It’s been an unusual week as both J. and I have been mistaken for heterosexuals. Maybe this happens more often than we know–“Hey, honey, look at those two gals holding hands. Maybe they’re sisters!”–but we don’t realize it.
You’ll never believe what happened to me. I came out of the gym to find an ad for a Brazilian on my car. No, not that kind of Brazilian. It was for an $80 hair treatment for split ends. Let’s stop right there. Lesbos don’t have split ends. We cut our hair too short. There’s no time between cuts for our ends to split.
Consider this: how many lesbians do you know with long hair? Okay, maybe there are a few. They’re probably friends with the so-called lipstick lesbians; heck, maybe they are the lipstick lesbians! Anyone who uses lipstick has long hair, right? Look at Portia! Sure, maybe Ellen was a cosmetics spokesperson, but I can assure you, her short hair had no split ends. Before you accuse me of stereotyping, I want to remind you that as a member of this group, I retain all stereotyping rights.
So I tossed that notice into the recycling bin, but first I offered it to my long-haired heterosexual neighbour. She declined by saying, “At that price, I’ll stick with my split ends, thanks.”
Then I woke up yesterday morning to a scrap of paper on the counter with a man’s name and number on it. J. had been out late the night before selling lottery tickets for cars at the Stampede. I figured she’d met someone nice in the ticket booth, struck up a conversation, he happened to need someone to marry him (to clarify, I mean “to officiate at his wedding”), so she told him she’d call him. Boy, was I wrong.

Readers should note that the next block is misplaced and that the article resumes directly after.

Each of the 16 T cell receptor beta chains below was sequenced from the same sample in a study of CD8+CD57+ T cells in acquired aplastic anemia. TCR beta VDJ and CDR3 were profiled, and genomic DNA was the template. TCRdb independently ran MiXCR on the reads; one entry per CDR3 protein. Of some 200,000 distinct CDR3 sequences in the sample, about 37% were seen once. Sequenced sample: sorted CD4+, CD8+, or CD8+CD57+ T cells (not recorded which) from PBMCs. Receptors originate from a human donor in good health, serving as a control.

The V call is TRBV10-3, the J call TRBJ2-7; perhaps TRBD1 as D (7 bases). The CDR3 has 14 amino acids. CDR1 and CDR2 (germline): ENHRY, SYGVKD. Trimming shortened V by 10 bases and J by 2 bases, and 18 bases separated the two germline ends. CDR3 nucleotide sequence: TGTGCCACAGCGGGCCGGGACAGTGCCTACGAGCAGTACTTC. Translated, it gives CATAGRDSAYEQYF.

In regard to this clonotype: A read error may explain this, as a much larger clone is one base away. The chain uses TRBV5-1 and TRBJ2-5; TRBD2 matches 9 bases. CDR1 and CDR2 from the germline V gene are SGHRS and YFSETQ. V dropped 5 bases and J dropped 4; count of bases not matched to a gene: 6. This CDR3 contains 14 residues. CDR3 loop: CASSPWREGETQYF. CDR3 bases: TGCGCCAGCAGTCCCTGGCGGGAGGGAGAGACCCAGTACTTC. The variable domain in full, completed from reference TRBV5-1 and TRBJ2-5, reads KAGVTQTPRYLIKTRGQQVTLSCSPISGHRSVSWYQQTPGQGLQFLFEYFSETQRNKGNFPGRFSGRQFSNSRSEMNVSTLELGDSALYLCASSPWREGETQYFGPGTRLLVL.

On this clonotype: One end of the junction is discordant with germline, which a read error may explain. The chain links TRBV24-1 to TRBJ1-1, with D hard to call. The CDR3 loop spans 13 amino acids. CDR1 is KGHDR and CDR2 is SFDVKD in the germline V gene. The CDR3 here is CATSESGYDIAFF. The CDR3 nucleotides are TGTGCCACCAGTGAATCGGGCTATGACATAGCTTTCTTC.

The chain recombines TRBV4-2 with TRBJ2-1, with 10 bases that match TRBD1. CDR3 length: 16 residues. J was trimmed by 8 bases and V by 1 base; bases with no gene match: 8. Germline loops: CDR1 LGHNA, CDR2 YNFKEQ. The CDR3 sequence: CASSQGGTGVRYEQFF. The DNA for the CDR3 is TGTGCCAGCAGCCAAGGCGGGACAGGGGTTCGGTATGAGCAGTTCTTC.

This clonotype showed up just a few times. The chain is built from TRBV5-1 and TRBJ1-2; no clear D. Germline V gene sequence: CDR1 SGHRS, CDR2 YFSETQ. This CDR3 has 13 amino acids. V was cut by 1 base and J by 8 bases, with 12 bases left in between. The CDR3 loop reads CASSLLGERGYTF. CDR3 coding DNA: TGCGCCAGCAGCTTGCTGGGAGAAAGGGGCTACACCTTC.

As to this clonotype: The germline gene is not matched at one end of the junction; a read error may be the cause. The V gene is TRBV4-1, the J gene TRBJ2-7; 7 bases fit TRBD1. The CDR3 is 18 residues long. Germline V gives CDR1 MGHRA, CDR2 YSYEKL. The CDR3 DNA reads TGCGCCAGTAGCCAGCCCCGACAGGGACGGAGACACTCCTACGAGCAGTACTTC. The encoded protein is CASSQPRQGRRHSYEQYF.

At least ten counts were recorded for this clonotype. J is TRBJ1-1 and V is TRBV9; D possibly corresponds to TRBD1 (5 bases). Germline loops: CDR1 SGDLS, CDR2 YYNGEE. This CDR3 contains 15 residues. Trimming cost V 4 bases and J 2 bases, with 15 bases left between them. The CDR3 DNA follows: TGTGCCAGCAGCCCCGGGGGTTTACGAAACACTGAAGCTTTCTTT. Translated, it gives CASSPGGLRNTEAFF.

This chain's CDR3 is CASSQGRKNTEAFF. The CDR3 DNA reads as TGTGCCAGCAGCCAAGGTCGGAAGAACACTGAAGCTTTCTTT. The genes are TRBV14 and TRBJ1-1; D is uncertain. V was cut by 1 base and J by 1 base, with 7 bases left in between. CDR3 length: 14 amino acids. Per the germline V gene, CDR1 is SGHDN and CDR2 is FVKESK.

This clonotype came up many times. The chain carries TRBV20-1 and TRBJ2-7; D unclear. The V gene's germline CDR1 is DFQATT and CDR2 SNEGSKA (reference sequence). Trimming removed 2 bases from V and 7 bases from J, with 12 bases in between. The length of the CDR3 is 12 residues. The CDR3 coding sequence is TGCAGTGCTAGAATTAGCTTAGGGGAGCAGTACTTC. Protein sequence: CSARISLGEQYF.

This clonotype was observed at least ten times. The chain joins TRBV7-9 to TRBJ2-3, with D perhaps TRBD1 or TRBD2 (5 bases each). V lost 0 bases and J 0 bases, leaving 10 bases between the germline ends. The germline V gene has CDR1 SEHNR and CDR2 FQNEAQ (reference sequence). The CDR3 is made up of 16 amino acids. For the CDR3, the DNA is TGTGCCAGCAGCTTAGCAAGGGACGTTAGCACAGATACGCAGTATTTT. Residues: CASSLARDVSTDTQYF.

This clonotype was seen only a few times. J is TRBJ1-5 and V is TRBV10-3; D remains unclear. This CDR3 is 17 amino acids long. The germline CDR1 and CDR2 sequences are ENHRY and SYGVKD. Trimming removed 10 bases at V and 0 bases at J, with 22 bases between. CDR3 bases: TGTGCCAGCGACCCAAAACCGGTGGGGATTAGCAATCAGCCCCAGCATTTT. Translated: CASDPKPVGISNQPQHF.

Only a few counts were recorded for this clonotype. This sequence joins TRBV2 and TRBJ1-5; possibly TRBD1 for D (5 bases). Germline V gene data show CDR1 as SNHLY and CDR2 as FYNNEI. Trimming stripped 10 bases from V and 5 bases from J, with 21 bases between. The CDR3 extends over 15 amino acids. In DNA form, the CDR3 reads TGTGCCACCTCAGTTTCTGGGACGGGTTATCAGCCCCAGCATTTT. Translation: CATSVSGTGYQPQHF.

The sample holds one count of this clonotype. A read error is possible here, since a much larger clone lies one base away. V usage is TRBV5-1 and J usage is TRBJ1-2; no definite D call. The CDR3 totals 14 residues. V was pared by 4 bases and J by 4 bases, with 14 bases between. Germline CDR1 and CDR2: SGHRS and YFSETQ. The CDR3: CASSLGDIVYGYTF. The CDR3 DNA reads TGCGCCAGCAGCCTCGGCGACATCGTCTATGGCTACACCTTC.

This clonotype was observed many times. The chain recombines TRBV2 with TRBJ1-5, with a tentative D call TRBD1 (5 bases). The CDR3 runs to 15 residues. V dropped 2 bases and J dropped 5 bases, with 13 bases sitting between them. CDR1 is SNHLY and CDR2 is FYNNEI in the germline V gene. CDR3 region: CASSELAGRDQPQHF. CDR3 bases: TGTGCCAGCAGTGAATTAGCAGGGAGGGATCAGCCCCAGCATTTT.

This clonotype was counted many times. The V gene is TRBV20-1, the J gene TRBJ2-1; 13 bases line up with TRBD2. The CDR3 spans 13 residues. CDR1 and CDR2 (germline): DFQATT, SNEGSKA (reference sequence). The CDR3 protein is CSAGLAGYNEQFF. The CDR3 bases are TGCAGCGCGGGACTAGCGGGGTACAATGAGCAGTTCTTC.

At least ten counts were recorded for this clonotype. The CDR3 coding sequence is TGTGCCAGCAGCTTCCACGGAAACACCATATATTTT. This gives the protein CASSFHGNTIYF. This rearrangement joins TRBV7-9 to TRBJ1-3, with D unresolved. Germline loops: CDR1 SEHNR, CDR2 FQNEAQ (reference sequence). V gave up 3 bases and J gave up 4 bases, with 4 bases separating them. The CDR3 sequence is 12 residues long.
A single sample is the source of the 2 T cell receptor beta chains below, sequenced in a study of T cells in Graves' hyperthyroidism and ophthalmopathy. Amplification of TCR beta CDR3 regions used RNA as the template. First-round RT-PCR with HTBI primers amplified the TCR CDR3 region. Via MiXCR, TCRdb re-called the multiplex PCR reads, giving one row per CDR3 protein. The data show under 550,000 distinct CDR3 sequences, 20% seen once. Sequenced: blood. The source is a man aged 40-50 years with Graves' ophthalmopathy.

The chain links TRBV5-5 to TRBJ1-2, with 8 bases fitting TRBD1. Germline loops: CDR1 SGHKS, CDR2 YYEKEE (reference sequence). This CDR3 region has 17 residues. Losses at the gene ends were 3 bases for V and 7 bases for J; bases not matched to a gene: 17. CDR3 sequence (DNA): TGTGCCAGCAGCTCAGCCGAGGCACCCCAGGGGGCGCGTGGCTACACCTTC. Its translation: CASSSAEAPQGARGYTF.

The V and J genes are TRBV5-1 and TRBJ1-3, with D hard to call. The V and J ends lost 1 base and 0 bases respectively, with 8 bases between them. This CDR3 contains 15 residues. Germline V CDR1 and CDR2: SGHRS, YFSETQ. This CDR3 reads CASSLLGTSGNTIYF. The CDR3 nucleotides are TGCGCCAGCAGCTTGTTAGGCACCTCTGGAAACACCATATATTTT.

J. is quite the little salesgirl. Over two long volunteer shifts, she convinced hundreds of naive people to part with their hard-earned cash. She’ll use any tactic to make a sale. I wonder sometimes whether she fully understands the line between friendly and flirtatious. She told me she had left her wedding band at home that night because of the heat wave. Yeah, right. She must have been batting her mascaraed eyelashes (I said nothing about mascara above) a bit too enchantingly because, some time after she sold a ticket to a very nice fellow, he swung by her ticket booth again. While she was busy trying to entice yet another unsuspecting customer to buy, she noticed this previous buyer leaving her a slip of paper. After finalizing her sale, she read the note and realized that Mr. Starry Eyes had left her his name and telephone number.
(Aren’t you glad I didn’t reveal the name of Mr. Starry Eyes earlier in my story? If I had, I’d have blown the element of surprise. Or had I blown that in the post’s introduction?)
As far as I know, J.’s slip of paper also wound up in the recycling bin. I do feel bad for the poor chap. But what could she do, call to tell him he was barking up the wrong tree? So remember, folks, if someone doesn’t call you, there may be a very good reason.